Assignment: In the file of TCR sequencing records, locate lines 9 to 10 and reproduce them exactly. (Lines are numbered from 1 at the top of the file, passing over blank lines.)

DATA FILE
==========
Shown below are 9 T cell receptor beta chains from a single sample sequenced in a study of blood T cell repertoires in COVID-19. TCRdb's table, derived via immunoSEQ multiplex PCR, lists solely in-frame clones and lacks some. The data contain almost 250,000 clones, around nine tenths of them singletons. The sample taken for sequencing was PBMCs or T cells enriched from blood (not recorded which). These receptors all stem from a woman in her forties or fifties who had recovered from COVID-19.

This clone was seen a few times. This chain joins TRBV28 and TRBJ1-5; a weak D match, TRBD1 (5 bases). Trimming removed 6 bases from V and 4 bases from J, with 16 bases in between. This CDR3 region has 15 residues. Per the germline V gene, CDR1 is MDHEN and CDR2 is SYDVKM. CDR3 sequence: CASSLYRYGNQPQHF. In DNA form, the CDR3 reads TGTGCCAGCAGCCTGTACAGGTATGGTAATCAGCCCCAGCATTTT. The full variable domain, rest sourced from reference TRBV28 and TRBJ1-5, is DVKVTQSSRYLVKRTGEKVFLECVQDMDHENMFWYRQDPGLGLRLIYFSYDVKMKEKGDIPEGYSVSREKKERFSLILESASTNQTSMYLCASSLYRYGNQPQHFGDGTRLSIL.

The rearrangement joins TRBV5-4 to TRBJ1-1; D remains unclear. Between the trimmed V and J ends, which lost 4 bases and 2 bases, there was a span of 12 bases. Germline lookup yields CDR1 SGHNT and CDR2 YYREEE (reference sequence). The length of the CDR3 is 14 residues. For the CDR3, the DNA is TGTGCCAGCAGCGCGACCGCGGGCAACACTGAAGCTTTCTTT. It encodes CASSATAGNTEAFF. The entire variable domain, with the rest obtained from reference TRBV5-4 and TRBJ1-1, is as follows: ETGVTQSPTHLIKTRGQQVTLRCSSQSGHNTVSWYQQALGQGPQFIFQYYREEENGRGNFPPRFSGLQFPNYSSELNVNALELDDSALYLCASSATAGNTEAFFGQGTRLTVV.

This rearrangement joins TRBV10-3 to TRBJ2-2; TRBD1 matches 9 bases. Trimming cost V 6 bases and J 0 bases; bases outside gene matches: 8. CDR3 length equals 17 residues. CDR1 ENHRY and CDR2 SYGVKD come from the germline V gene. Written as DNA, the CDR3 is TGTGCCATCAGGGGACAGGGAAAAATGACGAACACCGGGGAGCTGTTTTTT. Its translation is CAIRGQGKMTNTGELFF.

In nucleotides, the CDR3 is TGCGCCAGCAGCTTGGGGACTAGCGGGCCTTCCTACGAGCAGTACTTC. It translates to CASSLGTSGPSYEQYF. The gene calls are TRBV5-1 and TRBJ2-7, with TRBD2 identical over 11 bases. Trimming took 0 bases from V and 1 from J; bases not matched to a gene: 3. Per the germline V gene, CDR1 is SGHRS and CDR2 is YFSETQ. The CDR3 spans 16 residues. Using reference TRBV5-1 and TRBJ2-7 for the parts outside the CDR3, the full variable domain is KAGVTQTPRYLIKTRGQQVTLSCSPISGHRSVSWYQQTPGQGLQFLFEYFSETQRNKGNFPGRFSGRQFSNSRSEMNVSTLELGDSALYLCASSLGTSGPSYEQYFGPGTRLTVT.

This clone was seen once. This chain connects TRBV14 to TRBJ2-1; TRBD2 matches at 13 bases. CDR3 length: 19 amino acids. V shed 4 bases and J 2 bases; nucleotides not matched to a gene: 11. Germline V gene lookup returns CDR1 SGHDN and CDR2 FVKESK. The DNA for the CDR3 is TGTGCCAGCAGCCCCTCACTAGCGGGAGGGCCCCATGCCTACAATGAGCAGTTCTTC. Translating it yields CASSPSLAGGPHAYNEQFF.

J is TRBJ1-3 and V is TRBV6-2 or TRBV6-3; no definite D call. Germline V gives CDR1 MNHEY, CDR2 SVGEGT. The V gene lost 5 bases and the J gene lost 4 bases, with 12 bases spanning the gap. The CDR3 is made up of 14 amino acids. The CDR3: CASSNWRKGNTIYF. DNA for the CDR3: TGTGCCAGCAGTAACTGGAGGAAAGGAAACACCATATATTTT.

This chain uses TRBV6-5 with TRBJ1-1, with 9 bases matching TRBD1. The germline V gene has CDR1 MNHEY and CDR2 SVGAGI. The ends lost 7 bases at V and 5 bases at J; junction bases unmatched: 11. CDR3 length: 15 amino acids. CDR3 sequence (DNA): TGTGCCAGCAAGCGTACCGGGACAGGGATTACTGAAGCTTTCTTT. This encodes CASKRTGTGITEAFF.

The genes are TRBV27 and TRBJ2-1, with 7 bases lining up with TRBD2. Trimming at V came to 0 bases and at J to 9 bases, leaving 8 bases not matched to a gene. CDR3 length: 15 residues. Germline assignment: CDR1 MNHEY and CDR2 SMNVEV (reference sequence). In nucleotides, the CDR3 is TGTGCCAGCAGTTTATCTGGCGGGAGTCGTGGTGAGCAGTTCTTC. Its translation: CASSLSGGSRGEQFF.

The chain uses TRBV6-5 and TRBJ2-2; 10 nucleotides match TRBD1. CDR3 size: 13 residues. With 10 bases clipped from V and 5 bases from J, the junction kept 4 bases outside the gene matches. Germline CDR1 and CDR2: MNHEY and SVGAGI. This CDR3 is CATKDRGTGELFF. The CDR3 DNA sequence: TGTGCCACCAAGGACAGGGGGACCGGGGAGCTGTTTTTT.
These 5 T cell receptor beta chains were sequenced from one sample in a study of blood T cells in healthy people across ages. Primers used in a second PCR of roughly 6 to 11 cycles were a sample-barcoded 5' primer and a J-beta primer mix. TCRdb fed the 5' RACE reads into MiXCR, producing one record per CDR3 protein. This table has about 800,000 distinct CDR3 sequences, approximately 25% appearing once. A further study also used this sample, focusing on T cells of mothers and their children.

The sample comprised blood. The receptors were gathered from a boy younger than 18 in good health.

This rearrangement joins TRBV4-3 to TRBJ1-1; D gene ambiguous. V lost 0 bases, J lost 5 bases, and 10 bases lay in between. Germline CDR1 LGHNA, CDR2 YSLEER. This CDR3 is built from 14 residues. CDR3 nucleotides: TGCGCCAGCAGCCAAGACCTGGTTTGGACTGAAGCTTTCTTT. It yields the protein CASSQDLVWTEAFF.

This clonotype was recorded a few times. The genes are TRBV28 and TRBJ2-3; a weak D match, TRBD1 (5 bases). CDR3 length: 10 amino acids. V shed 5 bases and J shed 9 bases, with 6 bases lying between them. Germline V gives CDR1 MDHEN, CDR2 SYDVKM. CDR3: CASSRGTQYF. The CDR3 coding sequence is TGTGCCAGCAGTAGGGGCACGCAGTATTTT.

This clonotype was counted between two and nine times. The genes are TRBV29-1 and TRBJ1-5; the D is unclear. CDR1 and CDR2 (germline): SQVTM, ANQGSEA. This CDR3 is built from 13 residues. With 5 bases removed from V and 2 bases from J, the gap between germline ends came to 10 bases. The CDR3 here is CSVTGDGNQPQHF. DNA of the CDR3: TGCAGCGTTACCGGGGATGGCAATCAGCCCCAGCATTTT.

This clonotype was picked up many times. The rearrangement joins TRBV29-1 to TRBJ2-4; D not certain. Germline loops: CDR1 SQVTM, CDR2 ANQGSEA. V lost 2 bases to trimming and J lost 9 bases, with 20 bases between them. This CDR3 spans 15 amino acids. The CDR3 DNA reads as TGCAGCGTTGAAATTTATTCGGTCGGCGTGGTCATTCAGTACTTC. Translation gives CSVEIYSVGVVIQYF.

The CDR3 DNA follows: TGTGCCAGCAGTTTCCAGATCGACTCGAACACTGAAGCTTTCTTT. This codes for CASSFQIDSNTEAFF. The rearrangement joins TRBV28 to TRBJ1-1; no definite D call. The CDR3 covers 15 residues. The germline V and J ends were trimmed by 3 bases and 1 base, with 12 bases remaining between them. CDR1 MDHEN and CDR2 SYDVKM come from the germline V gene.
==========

The genes are TRBV27 and TRBJ2-1, with 7 bases lining up with TRBD2. Trimming at V came to 0 bases and at J to 9 bases, leaving 8 bases not matched to a gene. CDR3 length: 15 residues. Germline assignment: CDR1 MNHEY and CDR2 SMNVEV (reference sequence). In nucleotides, the CDR3 is TGTGCCAGCAGTTTATCTGGCGGGAGTCGTGGTGAGCAGTTCTTC. Its translation: CASSLSGGSRGEQFF.

The chain uses TRBV6-5 and TRBJ2-2; 10 nucleotides match TRBD1. CDR3 size: 13 residues. With 10 bases clipped from V and 5 bases from J, the junction kept 4 bases outside the gene matches. Germline CDR1 and CDR2: MNHEY and SVGAGI. This CDR3 is CATKDRGTGELFF. The CDR3 DNA sequence: TGTGCCACCAAGGACAGGGGGACCGGGGAGCTGTTTTTT.